By most estimates, nearly 3,000 human beings were killed on 9/11 at the World Trade Center, The Pentagon, on board the airliners, and at Shanksville, PA. FDNY lost 343 fire fighters; 60 law enforcement officers from multiple agencies were also killed. Over 6,000 people were injured. It was an unimaginable terrorist attack. The top leadership of New York City was nearly killed while they were assembled in a command center, located next to the Twin Towers, when the first collapse occurred.

Our country received condolences from around the world. Everyone worked in unison to search the collapsed buildings for survivors and to recover those who had been killed in the massive, explosion, fires, and full structural collapse. Politicians and regular citizens alike, pulled together and dropped all partisan references. We stood as one nation, united against an evil enemy. We were all patriotic, even places of worship were overflowing. We were proud to be Americans. We revered our first responders. Many young people joined the military to fight those who had committed the atrocities. All of that stands in stark contract with today, twenty years later.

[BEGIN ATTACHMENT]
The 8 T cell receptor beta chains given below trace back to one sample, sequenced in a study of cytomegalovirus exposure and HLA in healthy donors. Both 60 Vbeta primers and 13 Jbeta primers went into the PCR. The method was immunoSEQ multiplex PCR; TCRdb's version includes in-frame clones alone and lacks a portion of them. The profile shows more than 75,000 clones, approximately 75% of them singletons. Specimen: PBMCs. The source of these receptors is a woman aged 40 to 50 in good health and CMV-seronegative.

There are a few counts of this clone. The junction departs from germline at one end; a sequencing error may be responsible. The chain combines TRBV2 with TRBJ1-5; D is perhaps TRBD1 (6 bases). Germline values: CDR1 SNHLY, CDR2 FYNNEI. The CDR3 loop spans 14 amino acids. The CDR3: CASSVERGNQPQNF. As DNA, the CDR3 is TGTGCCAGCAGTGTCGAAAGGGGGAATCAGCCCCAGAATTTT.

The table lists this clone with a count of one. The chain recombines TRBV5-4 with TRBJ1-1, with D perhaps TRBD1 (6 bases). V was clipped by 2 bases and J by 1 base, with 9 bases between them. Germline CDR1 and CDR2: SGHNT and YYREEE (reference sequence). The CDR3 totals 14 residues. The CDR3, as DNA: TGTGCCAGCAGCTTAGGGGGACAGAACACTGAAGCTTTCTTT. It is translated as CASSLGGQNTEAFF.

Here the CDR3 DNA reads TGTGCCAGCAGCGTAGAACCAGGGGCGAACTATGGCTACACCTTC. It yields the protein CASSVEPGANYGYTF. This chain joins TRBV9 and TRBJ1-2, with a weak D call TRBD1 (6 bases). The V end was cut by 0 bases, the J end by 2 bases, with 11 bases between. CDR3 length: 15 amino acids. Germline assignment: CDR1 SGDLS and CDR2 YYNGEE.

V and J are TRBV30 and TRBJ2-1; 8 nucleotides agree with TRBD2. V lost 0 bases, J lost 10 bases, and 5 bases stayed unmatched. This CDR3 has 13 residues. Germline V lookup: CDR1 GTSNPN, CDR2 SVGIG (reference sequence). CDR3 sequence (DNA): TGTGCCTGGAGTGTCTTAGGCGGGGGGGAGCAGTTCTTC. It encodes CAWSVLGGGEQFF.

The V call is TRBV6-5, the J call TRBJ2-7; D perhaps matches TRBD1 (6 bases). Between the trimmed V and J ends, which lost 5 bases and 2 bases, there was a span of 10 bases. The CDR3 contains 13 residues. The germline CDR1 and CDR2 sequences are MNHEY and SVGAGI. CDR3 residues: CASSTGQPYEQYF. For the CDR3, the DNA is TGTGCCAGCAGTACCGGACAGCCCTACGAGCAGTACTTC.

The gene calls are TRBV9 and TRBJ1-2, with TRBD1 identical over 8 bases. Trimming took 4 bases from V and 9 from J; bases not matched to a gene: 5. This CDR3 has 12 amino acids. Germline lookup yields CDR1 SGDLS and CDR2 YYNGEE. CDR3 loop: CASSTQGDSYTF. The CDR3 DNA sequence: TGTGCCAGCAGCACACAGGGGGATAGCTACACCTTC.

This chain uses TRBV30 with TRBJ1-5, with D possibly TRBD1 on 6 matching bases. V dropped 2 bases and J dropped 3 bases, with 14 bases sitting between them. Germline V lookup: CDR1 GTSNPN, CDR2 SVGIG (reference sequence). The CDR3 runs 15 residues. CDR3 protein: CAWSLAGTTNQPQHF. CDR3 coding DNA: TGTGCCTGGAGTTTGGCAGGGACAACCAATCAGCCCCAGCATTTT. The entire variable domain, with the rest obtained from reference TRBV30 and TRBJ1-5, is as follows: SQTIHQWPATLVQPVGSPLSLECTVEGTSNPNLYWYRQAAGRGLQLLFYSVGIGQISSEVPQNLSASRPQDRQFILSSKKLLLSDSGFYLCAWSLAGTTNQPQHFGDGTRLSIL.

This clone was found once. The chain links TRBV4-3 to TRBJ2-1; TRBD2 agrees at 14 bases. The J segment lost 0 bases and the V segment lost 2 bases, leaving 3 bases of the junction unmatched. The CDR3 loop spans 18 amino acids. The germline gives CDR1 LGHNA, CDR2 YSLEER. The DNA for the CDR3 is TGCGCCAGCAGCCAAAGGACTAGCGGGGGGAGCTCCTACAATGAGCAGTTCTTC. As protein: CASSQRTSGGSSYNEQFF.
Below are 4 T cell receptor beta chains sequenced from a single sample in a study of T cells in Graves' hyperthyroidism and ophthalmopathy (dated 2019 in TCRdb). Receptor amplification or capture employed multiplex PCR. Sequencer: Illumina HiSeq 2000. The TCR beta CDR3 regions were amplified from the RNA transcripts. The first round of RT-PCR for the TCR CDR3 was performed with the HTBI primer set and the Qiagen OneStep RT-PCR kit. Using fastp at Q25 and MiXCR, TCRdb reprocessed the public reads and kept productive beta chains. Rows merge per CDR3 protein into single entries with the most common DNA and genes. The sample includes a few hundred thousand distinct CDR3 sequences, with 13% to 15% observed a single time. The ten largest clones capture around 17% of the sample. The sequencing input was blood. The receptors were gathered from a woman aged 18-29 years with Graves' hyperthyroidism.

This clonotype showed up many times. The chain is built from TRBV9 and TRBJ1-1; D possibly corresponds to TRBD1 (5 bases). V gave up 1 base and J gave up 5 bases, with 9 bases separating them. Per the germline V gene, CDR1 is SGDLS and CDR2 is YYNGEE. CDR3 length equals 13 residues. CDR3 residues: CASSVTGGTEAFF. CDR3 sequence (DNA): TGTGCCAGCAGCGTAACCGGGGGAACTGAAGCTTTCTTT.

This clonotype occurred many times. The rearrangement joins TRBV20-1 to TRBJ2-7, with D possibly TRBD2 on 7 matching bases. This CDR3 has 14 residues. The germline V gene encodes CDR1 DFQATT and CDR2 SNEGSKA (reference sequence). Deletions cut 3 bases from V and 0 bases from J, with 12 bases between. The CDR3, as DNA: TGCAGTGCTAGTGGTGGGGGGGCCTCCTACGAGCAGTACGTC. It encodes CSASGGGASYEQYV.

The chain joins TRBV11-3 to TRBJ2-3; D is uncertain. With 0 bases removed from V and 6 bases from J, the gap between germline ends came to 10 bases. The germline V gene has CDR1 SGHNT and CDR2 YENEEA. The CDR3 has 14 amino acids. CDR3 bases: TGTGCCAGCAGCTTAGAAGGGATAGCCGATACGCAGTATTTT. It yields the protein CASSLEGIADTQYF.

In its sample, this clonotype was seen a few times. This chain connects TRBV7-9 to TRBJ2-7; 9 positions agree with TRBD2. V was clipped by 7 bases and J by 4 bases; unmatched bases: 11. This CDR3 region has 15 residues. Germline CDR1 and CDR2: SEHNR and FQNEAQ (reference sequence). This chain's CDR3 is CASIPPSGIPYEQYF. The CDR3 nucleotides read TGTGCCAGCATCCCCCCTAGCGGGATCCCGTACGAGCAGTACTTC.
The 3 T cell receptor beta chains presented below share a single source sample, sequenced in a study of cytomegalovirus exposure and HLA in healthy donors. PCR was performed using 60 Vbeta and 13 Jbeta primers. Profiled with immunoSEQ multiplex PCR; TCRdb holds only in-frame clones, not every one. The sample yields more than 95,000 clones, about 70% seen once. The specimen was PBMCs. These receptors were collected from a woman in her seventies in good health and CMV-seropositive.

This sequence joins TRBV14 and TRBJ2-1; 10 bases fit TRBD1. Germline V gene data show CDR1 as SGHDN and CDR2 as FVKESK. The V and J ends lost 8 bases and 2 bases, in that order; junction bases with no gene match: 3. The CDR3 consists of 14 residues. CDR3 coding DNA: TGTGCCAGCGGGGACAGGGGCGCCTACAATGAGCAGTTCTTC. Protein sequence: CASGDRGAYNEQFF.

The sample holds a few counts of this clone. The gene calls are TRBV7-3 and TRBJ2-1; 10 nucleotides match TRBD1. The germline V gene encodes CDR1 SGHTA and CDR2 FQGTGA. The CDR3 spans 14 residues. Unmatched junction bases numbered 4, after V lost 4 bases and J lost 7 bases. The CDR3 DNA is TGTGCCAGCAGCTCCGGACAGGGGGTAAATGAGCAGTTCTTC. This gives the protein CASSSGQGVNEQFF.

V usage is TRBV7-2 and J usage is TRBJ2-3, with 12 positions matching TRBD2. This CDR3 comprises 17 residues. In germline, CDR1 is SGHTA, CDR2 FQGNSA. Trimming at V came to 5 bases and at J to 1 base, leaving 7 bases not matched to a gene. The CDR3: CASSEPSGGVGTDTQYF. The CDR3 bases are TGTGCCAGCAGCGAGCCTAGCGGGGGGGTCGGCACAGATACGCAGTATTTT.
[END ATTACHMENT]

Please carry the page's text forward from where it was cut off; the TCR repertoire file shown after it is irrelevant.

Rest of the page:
The nation is often divided along partisan, racial and ideological lines. Freedom of speech sometimes seems linked to what political party you favor, what algorithm your social media account employs and whether your speech meets certain contextual criteria, favored by one group over the other.